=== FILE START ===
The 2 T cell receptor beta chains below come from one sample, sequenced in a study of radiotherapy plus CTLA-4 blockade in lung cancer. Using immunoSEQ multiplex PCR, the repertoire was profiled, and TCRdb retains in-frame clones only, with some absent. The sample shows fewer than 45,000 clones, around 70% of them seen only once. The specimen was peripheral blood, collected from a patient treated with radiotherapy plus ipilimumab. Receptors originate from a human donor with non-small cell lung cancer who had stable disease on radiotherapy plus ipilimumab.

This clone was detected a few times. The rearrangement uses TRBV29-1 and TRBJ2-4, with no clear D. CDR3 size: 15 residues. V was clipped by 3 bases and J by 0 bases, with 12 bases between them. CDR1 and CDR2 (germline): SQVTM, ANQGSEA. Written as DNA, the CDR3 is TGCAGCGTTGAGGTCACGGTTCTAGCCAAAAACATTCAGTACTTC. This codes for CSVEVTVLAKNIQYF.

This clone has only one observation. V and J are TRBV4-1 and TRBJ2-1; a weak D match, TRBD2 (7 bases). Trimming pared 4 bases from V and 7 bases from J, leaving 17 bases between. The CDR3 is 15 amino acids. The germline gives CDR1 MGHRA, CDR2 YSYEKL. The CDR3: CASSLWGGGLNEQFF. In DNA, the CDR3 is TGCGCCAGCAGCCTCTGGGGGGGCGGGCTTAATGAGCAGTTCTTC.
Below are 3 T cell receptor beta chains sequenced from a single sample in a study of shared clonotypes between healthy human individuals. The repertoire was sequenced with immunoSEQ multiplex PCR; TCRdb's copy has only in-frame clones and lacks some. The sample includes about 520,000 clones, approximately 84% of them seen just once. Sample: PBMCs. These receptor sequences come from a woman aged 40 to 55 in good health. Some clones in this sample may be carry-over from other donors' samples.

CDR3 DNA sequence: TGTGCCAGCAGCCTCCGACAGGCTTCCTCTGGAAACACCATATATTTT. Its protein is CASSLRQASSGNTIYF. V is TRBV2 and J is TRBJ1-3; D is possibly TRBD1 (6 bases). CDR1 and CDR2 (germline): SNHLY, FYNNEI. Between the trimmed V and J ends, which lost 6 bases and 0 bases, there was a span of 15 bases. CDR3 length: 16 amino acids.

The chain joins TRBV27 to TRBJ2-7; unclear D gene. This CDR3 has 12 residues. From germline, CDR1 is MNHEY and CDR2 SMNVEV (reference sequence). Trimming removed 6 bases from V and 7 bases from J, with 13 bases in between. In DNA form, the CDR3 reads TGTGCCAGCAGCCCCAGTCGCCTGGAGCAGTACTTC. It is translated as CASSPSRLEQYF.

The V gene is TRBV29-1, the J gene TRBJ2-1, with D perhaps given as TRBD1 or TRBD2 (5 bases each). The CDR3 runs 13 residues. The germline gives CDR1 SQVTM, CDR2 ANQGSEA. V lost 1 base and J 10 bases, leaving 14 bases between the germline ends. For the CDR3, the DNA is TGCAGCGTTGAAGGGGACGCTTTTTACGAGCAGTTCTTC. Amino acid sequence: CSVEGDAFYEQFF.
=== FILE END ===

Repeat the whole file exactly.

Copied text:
The 2 T cell receptor beta chains below come from one sample, sequenced in a study of radiotherapy plus CTLA-4 blockade in lung cancer. Using immunoSEQ multiplex PCR, the repertoire was profiled, and TCRdb retains in-frame clones only, with some absent. The sample shows fewer than 45,000 clones, around 70% of them seen only once. The specimen was peripheral blood, collected from a patient treated with radiotherapy plus ipilimumab. Receptors originate from a human donor with non-small cell lung cancer who had stable disease on radiotherapy plus ipilimumab.

This clone was detected a few times. The rearrangement uses TRBV29-1 and TRBJ2-4, with no clear D. CDR3 size: 15 residues. V was clipped by 3 bases and J by 0 bases, with 12 bases between them. CDR1 and CDR2 (germline): SQVTM, ANQGSEA. Written as DNA, the CDR3 is TGCAGCGTTGAGGTCACGGTTCTAGCCAAAAACATTCAGTACTTC. This codes for CSVEVTVLAKNIQYF.

This clone has only one observation. V and J are TRBV4-1 and TRBJ2-1; a weak D match, TRBD2 (7 bases). Trimming pared 4 bases from V and 7 bases from J, leaving 17 bases between. The CDR3 is 15 amino acids. The germline gives CDR1 MGHRA, CDR2 YSYEKL. The CDR3: CASSLWGGGLNEQFF. In DNA, the CDR3 is TGCGCCAGCAGCCTCTGGGGGGGCGGGCTTAATGAGCAGTTCTTC.
Below are 3 T cell receptor beta chains sequenced from a single sample in a study of shared clonotypes between healthy human individuals. The repertoire was sequenced with immunoSEQ multiplex PCR; TCRdb's copy has only in-frame clones and lacks some. The sample includes about 520,000 clones, approximately 84% of them seen just once. Sample: PBMCs. These receptor sequences come from a woman aged 40 to 55 in good health. Some clones in this sample may be carry-over from other donors' samples.

CDR3 DNA sequence: TGTGCCAGCAGCCTCCGACAGGCTTCCTCTGGAAACACCATATATTTT. Its protein is CASSLRQASSGNTIYF. V is TRBV2 and J is TRBJ1-3; D is possibly TRBD1 (6 bases). CDR1 and CDR2 (germline): SNHLY, FYNNEI. Between the trimmed V and J ends, which lost 6 bases and 0 bases, there was a span of 15 bases. CDR3 length: 16 amino acids.

The chain joins TRBV27 to TRBJ2-7; unclear D gene. This CDR3 has 12 residues. From germline, CDR1 is MNHEY and CDR2 SMNVEV (reference sequence). Trimming removed 6 bases from V and 7 bases from J, with 13 bases in between. In DNA form, the CDR3 reads TGTGCCAGCAGCCCCAGTCGCCTGGAGCAGTACTTC. It is translated as CASSPSRLEQYF.

The V gene is TRBV29-1, the J gene TRBJ2-1, with D perhaps given as TRBD1 or TRBD2 (5 bases each). The CDR3 runs 13 residues. The germline gives CDR1 SQVTM, CDR2 ANQGSEA. V lost 1 base and J 10 bases, leaving 14 bases between the germline ends. For the CDR3, the DNA is TGCAGCGTTGAAGGGGACGCTTTTTACGAGCAGTTCTTC. Amino acid sequence: CSVEGDAFYEQFF.